How do you measure time? By the number of things you’ve accomplished? Appointment to appointment? Meeting to meeting? Action item to action item? In box to out box? Or are you old school and prefer to follow those twelve circular digits?
Time changed when I had my first child. In one instantaneous moment my clock switched from a day planner to a feeding cycle. Day, night, weekend, weekday: these things are foreign to the feeding cycle. All I knew was “two hours from now” everything will repeat; change, feed, burp, play, nap. There were no coffee breaks, vacations or sleeping-in on feeding cycle time.
Over the next few years feeding cycle time stretched and convoluted into a new clock, meal time. It was kept by the appetite of my child’s stomach: breakfast, snack, lunch, snack, dinner. All manner of things could happen between the “eating hours” but under no circumstances could they be skipped, pushed, bunched or finagled.
Five years passed and August came. I walked into a school building with my daughter and walked out with a new clock. There are two numbers on it: school starts, school ends. Life is measured in days: Teacher Work Days, Holidays, Class Party Days, Test Days and Snow Days. When a mother of school children tells you she’s living one day at a time, don’t mock her. She’s literally living Day to Day. I’ve got eight years left and then, after one long ceremony, I’ll be on empty nest time.
New Year’s resolutions are our feeble attempt to manhandle time: gym time, family time, reading hour, down time, meditative minute, and the social hour. Whatever it is we didn’t have time for on December 31, by God, there will be time for it on January 1st. Unfortunately, clocks do not inflate. This is why forcing time to work around our overnight aspirations rarely works. Lifestyle determines which clock we live by more than any goal or desire.
Or you could give all that up and just…
Yes, it’s true. Time is a man-made invention. Caveman Cal wanted to hook up with cavewoman Camella but they kept missing one another. So Camella suggested they meet when the sun was swallowed whole by the land. Ta-dah! TIME. Does this mean we can only date at sunset? Does it imply that one never chats after sixty billion stars light the sky? Or that we only eat during short shadows? When did Time start dictating our life?
There is time as we know it, that pesky thing blinking away on our nightstand. The ancient Greek word for this is Chronos (as in chronology) and then there is Chiros time which is well known in the Christian faith. “This is God time and is not so much about measuring the moment as it is about the meaning of the moment. It’s special, distinct, holy.” It’s beyond the now, beyond limits, beyond numbers. It’s measuring life by experience. Once you’ve taken a single breath on Chiros time no other clock will do.
It’s that moment when you connect with a soul mate. The world around you stops, or maybe it moves faster. It’s quite impossible to say. Suddenly your whole identity has slipped away. You may have children or you may not. You may be 37 or 47 or 97… or all of them at once. Who knows? You had someplace to be and something to do, but that was before here. There is only the here and it’s sweet, rapturous knowing, it’s certainty. Yes, the Chiros clock runs on certainty.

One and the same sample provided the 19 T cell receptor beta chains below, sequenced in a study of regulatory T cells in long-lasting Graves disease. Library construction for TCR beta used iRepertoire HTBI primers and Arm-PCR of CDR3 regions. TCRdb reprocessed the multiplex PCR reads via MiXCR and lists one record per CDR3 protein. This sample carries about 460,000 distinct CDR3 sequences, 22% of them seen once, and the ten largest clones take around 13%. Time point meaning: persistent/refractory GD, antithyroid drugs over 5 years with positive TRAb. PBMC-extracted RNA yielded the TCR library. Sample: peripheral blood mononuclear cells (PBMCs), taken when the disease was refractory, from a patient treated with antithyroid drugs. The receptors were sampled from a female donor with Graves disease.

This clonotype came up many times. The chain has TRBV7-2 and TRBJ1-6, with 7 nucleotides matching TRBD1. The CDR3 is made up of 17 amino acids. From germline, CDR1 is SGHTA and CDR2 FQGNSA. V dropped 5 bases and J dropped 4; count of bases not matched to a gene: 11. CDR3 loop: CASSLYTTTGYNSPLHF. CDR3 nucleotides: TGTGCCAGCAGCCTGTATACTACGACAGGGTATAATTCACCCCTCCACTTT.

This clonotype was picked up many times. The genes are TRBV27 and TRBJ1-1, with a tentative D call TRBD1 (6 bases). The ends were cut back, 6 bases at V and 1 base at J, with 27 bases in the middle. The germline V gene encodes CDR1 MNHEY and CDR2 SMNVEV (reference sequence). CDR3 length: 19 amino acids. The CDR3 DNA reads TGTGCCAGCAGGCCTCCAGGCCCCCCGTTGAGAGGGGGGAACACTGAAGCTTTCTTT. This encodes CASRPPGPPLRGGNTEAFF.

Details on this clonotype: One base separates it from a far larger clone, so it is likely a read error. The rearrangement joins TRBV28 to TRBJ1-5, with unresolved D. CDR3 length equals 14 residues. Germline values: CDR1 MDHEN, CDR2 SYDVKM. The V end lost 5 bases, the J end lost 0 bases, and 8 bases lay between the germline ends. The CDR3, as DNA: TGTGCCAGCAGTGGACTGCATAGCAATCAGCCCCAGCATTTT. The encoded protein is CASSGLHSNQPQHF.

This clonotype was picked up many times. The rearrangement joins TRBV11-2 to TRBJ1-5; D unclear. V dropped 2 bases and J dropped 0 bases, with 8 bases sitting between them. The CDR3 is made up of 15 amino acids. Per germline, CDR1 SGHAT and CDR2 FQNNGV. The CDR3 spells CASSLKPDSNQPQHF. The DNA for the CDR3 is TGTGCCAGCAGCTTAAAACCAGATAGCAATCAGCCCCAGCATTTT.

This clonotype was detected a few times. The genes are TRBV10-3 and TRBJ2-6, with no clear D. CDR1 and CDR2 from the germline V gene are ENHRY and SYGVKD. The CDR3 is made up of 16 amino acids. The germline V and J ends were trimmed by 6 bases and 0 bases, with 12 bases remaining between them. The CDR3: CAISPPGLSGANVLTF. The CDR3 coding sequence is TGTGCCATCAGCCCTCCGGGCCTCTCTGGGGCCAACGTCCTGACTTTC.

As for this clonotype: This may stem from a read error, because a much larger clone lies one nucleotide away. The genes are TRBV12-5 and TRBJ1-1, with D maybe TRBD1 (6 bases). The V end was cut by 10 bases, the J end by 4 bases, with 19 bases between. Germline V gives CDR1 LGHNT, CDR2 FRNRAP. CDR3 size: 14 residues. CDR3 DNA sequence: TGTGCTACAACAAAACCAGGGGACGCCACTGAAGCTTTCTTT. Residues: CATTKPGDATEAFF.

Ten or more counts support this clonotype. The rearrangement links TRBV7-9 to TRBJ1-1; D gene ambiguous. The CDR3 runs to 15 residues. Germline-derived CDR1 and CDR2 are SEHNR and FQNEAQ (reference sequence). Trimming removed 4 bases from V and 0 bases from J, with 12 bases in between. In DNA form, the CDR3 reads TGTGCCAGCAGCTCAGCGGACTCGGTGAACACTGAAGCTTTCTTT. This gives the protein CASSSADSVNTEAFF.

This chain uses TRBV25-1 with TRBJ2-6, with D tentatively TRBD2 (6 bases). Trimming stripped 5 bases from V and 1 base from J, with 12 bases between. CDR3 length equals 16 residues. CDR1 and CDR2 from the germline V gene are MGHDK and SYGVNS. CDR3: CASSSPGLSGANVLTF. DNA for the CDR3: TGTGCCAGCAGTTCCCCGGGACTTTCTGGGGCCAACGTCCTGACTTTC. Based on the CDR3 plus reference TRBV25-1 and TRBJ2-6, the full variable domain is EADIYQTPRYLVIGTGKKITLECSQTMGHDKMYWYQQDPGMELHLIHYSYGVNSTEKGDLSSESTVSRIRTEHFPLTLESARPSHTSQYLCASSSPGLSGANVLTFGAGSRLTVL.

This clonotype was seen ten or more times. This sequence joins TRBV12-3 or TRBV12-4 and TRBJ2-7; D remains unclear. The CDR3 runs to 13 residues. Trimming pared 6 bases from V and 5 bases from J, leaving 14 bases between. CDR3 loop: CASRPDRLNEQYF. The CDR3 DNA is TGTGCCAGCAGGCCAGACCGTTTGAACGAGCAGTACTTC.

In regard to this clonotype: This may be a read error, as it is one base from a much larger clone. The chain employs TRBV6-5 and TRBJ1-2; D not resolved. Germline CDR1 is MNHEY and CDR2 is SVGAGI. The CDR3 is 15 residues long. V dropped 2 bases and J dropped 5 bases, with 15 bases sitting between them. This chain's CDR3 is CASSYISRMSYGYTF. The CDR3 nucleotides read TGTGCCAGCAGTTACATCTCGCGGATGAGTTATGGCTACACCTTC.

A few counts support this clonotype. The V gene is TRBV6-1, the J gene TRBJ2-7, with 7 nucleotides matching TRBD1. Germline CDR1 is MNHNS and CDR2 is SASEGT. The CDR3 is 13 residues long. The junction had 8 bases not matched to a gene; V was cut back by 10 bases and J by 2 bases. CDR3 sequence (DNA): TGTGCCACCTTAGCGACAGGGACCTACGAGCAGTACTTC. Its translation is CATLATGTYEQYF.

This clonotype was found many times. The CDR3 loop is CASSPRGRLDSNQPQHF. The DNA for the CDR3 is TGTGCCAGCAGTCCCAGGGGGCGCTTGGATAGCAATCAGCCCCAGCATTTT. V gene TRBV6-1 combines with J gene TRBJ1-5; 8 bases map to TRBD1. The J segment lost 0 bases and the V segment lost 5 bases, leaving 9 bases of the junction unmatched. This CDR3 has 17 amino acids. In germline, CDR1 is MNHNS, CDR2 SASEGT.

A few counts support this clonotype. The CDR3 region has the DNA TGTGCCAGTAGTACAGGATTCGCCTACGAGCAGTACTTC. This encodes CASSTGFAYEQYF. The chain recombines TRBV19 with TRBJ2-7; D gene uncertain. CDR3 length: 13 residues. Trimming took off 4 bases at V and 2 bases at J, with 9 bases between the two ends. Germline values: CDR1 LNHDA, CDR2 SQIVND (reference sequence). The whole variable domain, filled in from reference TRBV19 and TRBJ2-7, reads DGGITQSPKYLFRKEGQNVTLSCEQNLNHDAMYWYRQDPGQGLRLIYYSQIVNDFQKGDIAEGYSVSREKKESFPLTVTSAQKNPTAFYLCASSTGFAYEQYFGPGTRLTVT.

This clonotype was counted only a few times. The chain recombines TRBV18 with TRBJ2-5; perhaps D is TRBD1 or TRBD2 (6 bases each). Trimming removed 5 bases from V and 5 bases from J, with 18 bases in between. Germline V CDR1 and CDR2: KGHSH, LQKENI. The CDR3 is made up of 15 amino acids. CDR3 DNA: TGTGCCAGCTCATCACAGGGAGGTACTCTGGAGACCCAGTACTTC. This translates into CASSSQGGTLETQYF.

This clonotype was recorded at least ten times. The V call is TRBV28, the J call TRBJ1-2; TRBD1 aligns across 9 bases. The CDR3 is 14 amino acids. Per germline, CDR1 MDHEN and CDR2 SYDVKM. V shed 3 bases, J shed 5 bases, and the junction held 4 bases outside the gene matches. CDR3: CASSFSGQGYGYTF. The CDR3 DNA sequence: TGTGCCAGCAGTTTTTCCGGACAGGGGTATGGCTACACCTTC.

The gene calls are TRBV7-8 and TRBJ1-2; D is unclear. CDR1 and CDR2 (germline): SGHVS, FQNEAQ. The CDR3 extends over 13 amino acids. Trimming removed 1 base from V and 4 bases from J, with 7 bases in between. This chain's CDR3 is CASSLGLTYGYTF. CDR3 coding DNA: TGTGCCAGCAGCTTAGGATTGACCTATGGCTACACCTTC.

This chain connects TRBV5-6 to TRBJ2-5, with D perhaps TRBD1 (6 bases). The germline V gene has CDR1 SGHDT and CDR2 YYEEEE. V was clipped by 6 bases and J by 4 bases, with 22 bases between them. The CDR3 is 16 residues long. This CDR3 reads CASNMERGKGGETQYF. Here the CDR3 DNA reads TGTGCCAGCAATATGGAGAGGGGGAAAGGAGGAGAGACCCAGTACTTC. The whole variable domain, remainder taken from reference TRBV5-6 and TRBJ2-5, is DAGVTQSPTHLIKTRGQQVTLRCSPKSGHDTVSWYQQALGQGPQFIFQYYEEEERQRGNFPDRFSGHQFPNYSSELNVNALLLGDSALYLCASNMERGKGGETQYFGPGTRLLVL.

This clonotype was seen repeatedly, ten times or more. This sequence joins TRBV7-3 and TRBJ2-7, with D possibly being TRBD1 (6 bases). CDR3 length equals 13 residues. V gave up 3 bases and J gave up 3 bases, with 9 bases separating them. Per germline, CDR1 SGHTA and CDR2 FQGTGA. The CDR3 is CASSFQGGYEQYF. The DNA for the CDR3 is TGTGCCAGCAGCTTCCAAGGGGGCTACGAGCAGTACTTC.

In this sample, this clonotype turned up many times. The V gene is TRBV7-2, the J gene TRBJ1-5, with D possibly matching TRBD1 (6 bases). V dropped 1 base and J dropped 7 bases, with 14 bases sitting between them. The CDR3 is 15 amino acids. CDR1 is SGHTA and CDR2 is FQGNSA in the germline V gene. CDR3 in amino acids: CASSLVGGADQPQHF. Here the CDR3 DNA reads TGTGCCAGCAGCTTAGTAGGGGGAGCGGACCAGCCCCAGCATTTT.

Chiros time is immersion. It is life in focus… consummation… is there anything else besides this? You don’t know or care to ask. There is only being, doing, feeling. Every cell, every beat of every moving mechanism harmonizes into the experience. There is no time, no measurement, no number line, no ticking, no alarm, no stop, no start. Only… and simply… THIS. It is the face of serendipity and coincidence and fate all wrapped up in ludicrous Technicolor.
Imagine if Cavewoman Clamella had arranged to meet Cal on Chiros time. If she had told him to look for “the joining” instead of the sunset our lives would run more on experiences; less on increments. Instead of “Snow Day” we’d have “slip-sliding over frozen powder”, instead of the “Monday Staff Meeting” we’d have “community brainstorming”, instead of “lunch time” we would have “trying a peanut butter and applesauce sandwich under the oak tree”.
Getting on the Chiros Clock
How does one live on Chiros time? Start at the beginning. Forget waking up to “What have I got to do today?” Oh no!! Chiros days start with “What shall I experience.” You’re no longer fixing breakfast. No siree Jimmy Dean! It’s the pleasure of breaking seven grain bread between your molars. It’s the warmth of sunlight on your purple yoga pants. It’s the pleasure of owning purple yoga pants. You’re not “grocery shopping”. Pooh- Pooh! This is a creative culinary challenge. It’s about creating magic with nothing more than a skillet, oil and a vegetable section. It’s dancing to Pandora as you pick out pancake mix. It’s adding blue cheese to the recipe when no one else in the world dared to.
Living each day by focusing on what you want to experience is a good start but the fastest way to own a Chiros clock is to do what you love. When I write, I’m on Chiros time. When my friend Ame paints, she’s on Chiros time. When Caren works with horses, yeap, she’s there too, living God’s time. This ability to leap into Chiros time with such ease is one of the biggest reasons we must find our passion and wed ourselves to it. When we do we are living at a more sacred pace.
I offer you a challenge: give up as much of the Chronos time as you possibly can for the Chiros clock. I challenge you to measure time, to measure your life, by connecting to the experiences you live. I promise you this… it is the only clock we should keep.